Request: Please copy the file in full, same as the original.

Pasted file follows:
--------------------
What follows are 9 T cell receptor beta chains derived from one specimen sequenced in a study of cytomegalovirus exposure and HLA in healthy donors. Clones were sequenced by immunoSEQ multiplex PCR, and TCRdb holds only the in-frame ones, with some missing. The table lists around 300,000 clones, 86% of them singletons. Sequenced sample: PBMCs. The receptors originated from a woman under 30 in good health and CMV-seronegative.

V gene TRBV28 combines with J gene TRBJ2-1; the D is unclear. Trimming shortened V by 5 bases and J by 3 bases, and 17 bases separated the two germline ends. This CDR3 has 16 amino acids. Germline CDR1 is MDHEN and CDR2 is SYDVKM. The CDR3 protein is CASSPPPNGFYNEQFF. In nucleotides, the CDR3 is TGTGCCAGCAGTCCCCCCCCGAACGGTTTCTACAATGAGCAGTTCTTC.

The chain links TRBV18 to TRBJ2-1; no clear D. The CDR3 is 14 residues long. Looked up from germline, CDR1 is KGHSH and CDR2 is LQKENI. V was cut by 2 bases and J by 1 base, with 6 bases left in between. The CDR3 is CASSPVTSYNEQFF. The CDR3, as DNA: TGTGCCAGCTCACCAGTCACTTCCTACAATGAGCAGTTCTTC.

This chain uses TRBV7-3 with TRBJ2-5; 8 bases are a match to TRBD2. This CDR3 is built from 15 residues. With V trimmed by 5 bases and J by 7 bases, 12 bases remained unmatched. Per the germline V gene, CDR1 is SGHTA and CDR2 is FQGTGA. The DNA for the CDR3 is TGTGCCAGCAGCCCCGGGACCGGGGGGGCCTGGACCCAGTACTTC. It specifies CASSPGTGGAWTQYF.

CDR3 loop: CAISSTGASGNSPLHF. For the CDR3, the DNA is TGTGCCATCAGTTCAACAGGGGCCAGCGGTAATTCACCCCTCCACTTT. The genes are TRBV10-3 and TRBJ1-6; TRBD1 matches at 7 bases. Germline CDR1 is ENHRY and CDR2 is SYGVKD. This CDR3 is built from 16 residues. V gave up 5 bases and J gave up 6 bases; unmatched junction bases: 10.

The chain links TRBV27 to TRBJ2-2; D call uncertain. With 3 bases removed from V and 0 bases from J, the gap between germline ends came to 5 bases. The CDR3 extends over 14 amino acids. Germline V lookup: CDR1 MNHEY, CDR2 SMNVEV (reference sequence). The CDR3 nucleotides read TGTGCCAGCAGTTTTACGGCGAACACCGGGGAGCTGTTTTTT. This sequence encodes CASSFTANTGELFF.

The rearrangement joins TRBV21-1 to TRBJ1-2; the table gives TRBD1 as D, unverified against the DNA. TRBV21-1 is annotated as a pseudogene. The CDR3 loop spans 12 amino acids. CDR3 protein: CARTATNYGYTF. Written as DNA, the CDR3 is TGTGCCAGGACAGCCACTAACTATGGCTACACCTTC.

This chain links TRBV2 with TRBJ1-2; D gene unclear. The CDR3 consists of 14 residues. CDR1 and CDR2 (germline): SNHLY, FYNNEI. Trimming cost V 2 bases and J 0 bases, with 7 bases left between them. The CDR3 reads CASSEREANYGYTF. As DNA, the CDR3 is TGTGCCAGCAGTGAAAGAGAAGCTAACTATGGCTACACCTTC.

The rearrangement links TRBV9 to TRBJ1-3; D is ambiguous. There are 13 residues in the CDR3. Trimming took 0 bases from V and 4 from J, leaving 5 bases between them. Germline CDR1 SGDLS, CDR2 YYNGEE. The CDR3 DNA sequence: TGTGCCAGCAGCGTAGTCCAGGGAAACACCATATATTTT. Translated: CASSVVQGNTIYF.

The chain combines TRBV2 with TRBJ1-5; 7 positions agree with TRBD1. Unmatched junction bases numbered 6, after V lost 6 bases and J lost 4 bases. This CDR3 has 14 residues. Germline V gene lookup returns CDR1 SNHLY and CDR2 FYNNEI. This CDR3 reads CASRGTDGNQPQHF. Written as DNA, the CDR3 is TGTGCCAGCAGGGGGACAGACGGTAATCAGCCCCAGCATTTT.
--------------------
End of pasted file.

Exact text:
What follows are 9 T cell receptor beta chains derived from one specimen sequenced in a study of cytomegalovirus exposure and HLA in healthy donors. Clones were sequenced by immunoSEQ multiplex PCR, and TCRdb holds only the in-frame ones, with some missing. The table lists around 300,000 clones, 86% of them singletons. Sequenced sample: PBMCs. The receptors originated from a woman under 30 in good health and CMV-seronegative.

V gene TRBV28 combines with J gene TRBJ2-1; the D is unclear. Trimming shortened V by 5 bases and J by 3 bases, and 17 bases separated the two germline ends. This CDR3 has 16 amino acids. Germline CDR1 is MDHEN and CDR2 is SYDVKM. The CDR3 protein is CASSPPPNGFYNEQFF. In nucleotides, the CDR3 is TGTGCCAGCAGTCCCCCCCCGAACGGTTTCTACAATGAGCAGTTCTTC.

The chain links TRBV18 to TRBJ2-1; no clear D. The CDR3 is 14 residues long. Looked up from germline, CDR1 is KGHSH and CDR2 is LQKENI. V was cut by 2 bases and J by 1 base, with 6 bases left in between. The CDR3 is CASSPVTSYNEQFF. The CDR3, as DNA: TGTGCCAGCTCACCAGTCACTTCCTACAATGAGCAGTTCTTC.

This chain uses TRBV7-3 with TRBJ2-5; 8 bases are a match to TRBD2. This CDR3 is built from 15 residues. With V trimmed by 5 bases and J by 7 bases, 12 bases remained unmatched. Per the germline V gene, CDR1 is SGHTA and CDR2 is FQGTGA. The DNA for the CDR3 is TGTGCCAGCAGCCCCGGGACCGGGGGGGCCTGGACCCAGTACTTC. It specifies CASSPGTGGAWTQYF.

CDR3 loop: CAISSTGASGNSPLHF. For the CDR3, the DNA is TGTGCCATCAGTTCAACAGGGGCCAGCGGTAATTCACCCCTCCACTTT. The genes are TRBV10-3 and TRBJ1-6; TRBD1 matches at 7 bases. Germline CDR1 is ENHRY and CDR2 is SYGVKD. This CDR3 is built from 16 residues. V gave up 5 bases and J gave up 6 bases; unmatched junction bases: 10.

The chain links TRBV27 to TRBJ2-2; D call uncertain. With 3 bases removed from V and 0 bases from J, the gap between germline ends came to 5 bases. The CDR3 extends over 14 amino acids. Germline V lookup: CDR1 MNHEY, CDR2 SMNVEV (reference sequence). The CDR3 nucleotides read TGTGCCAGCAGTTTTACGGCGAACACCGGGGAGCTGTTTTTT. This sequence encodes CASSFTANTGELFF.

The rearrangement joins TRBV21-1 to TRBJ1-2; the table gives TRBD1 as D, unverified against the DNA. TRBV21-1 is annotated as a pseudogene. The CDR3 loop spans 12 amino acids. CDR3 protein: CARTATNYGYTF. Written as DNA, the CDR3 is TGTGCCAGGACAGCCACTAACTATGGCTACACCTTC.

This chain links TRBV2 with TRBJ1-2; D gene unclear. The CDR3 consists of 14 residues. CDR1 and CDR2 (germline): SNHLY, FYNNEI. Trimming cost V 2 bases and J 0 bases, with 7 bases left between them. The CDR3 reads CASSEREANYGYTF. As DNA, the CDR3 is TGTGCCAGCAGTGAAAGAGAAGCTAACTATGGCTACACCTTC.

The rearrangement links TRBV9 to TRBJ1-3; D is ambiguous. There are 13 residues in the CDR3. Trimming took 0 bases from V and 4 from J, leaving 5 bases between them. Germline CDR1 SGDLS, CDR2 YYNGEE. The CDR3 DNA sequence: TGTGCCAGCAGCGTAGTCCAGGGAAACACCATATATTTT. Translated: CASSVVQGNTIYF.

The chain combines TRBV2 with TRBJ1-5; 7 positions agree with TRBD1. Unmatched junction bases numbered 6, after V lost 6 bases and J lost 4 bases. This CDR3 has 14 residues. Germline V gene lookup returns CDR1 SNHLY and CDR2 FYNNEI. This CDR3 reads CASRGTDGNQPQHF. Written as DNA, the CDR3 is TGTGCCAGCAGGGGGACAGACGGTAATCAGCCCCAGCATTTT.